The Carbon Benefits Project provides tools to estimate the greenhouse gas impacts of land management activities.
It is estimated that human activities emit greenhouse gases (GHGs) equivalent to over 50 billion tones of CO2 yr-1. Approximately 30% of these emissions come from agriculture, forestry and land use change. Sustainable land management (SLM) projects have the potential to not only reduce GHG emissions, by reducing emissions from biomass burning, biomass decomposition and the breakdown of soil organic matter (SOM), but also to sequester carbon (C) through practices that increase biomass production and promote the build up of SOM. The Global Environment facility (GEF) finance a wide range of SLM activities in developing countries from reforestation and agro-forestry projects, to projects that protect wetlands or foster sustainable farming methods. The carbon benefits of these and other non-GEF SLM projects are likely to be considerable. However, at the moment it is difficult to compare the C benefits of different land management interventions as a wide range of different methods are used to measure them. Equally it is difficult for SLM activities in developing countries to gain the financial rewards they deserve from emerging carbon markets.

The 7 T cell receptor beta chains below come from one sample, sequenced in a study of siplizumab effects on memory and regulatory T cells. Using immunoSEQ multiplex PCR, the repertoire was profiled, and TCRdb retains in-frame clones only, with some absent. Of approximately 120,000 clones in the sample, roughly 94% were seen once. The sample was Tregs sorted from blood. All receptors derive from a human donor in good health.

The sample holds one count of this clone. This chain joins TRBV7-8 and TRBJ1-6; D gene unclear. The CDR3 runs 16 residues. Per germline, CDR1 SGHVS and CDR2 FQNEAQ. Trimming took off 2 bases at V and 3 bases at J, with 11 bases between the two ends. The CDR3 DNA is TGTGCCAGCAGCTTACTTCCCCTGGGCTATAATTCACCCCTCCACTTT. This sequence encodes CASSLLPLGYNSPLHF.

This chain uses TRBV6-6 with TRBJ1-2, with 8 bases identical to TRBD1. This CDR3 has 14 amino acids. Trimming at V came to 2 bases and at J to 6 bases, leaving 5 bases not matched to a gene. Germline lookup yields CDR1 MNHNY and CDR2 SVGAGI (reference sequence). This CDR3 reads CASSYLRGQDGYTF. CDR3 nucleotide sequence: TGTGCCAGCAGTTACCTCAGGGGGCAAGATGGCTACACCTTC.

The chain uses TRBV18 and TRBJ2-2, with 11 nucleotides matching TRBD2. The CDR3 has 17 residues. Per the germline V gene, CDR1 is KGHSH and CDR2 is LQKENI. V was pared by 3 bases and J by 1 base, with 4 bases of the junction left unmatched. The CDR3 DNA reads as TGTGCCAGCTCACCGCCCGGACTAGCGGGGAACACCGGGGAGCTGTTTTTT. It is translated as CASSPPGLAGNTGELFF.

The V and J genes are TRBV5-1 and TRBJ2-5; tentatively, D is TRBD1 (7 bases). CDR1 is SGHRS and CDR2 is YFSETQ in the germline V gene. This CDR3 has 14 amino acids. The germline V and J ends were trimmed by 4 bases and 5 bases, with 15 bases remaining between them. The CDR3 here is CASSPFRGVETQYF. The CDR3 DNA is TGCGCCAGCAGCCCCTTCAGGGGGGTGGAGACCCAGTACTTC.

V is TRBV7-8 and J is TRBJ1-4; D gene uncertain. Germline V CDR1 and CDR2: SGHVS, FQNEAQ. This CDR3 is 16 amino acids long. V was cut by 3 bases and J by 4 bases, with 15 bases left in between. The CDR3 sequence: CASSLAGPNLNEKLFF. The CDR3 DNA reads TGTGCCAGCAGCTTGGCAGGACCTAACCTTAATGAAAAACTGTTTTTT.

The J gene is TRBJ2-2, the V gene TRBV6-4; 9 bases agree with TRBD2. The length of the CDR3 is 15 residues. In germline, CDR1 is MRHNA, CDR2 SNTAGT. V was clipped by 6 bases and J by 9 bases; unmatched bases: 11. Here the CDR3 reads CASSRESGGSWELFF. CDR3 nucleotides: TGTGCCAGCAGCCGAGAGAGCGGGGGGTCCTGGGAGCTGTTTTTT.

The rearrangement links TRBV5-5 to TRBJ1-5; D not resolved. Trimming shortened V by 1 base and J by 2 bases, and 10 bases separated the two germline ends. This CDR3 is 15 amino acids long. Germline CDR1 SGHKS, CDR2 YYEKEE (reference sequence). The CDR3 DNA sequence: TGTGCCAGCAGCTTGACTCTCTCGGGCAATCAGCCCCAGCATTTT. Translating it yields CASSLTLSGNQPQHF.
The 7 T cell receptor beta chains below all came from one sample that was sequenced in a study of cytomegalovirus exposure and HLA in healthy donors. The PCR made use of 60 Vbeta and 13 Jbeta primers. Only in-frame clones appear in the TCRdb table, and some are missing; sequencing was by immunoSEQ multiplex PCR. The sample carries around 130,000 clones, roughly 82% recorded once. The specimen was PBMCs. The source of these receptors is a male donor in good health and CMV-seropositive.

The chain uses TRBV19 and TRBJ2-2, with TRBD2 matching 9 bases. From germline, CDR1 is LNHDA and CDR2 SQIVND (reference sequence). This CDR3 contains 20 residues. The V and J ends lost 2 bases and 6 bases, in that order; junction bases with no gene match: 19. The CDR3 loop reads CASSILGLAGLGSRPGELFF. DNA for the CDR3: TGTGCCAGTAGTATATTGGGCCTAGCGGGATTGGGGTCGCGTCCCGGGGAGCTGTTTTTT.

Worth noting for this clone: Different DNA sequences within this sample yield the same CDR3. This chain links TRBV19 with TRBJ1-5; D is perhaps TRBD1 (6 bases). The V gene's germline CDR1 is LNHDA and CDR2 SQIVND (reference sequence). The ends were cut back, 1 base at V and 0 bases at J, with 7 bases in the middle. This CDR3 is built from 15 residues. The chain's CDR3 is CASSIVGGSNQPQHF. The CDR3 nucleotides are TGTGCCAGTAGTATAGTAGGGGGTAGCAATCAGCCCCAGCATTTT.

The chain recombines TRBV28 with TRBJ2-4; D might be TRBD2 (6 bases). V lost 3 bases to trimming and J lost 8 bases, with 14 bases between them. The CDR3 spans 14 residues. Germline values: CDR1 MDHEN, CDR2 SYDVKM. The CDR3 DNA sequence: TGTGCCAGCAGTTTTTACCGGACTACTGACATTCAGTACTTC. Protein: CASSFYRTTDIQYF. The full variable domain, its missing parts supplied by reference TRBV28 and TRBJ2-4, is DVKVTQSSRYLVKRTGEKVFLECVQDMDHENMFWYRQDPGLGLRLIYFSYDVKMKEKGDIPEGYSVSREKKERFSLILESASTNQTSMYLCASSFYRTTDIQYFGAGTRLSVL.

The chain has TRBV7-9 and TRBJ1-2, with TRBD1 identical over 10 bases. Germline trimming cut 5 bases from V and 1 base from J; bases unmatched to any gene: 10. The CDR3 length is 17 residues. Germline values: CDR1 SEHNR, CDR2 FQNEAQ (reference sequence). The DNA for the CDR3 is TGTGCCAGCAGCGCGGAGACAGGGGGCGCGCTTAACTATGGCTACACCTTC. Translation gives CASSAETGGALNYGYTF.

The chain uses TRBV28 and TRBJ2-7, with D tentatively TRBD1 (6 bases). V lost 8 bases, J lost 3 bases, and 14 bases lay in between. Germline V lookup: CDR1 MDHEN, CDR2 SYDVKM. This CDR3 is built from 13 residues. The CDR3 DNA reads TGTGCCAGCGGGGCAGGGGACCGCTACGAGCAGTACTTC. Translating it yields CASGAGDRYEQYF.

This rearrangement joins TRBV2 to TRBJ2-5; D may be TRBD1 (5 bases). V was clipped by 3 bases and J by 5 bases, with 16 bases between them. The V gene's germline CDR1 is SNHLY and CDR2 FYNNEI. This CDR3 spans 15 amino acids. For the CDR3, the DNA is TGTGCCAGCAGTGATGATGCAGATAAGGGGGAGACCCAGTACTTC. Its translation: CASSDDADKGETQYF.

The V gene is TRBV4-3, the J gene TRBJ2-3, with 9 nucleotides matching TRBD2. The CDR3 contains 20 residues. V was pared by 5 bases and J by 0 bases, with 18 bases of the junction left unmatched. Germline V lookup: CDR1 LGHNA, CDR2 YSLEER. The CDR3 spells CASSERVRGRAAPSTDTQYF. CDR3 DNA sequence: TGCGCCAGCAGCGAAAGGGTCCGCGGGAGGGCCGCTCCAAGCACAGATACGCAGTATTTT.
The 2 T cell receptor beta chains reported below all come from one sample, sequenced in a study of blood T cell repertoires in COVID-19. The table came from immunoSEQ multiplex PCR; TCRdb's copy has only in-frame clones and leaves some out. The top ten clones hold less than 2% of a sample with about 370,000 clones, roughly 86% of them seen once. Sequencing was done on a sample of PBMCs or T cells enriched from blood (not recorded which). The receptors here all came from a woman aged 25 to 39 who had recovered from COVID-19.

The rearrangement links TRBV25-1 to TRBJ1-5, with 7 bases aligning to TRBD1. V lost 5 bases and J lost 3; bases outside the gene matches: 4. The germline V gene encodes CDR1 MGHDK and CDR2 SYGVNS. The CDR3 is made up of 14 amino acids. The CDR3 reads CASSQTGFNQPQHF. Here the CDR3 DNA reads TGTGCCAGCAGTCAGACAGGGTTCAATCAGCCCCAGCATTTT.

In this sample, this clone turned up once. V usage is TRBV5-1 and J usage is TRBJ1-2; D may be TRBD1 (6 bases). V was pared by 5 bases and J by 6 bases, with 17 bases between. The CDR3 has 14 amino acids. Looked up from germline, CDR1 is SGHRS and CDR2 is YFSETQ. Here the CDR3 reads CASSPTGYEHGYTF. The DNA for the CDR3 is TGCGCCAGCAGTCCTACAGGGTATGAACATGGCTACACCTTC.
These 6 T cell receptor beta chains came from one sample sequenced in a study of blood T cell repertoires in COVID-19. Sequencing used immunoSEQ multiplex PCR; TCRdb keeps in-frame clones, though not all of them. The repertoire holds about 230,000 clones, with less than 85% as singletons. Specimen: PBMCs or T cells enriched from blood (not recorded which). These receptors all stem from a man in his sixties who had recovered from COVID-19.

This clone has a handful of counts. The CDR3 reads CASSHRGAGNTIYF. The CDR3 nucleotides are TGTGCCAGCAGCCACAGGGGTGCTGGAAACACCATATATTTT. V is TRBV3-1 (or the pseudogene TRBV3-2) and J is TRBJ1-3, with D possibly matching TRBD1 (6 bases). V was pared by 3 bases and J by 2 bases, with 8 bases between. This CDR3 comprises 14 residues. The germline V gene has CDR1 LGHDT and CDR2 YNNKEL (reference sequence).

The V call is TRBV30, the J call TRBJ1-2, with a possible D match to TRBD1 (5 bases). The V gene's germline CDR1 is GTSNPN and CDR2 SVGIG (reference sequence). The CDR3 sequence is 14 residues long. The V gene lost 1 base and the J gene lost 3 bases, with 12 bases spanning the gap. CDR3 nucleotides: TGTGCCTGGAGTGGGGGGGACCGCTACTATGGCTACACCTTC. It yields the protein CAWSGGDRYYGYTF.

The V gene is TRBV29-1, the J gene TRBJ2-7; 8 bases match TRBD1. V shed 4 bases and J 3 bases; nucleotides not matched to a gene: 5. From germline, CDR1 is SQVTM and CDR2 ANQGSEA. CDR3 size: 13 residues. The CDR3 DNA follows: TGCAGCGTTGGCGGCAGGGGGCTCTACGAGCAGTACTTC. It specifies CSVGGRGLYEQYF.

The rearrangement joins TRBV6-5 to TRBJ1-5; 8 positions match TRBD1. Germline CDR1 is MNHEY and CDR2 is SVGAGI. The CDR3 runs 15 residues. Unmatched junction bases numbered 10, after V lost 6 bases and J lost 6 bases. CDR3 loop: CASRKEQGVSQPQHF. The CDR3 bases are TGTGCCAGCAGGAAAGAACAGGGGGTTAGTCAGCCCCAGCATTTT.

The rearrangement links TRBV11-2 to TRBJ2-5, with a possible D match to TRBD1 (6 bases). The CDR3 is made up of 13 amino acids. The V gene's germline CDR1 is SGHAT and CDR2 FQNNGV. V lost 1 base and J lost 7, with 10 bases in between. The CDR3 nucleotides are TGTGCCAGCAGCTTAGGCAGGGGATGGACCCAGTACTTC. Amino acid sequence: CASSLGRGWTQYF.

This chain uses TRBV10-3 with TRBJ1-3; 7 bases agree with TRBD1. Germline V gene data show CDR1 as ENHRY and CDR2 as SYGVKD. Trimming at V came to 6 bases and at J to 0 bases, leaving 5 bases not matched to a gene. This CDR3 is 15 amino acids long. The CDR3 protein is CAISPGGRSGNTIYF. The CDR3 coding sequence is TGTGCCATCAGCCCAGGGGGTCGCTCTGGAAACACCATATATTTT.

The Carbon Benefits Project (CBP) has produced a standardized system for GEF and other SLM projects to measure, monitor, model and forecast C stock changes and GHG emissions.
The system is end-to-end (applicable at all stages of an SLM project cycle), costs effective and user friendly.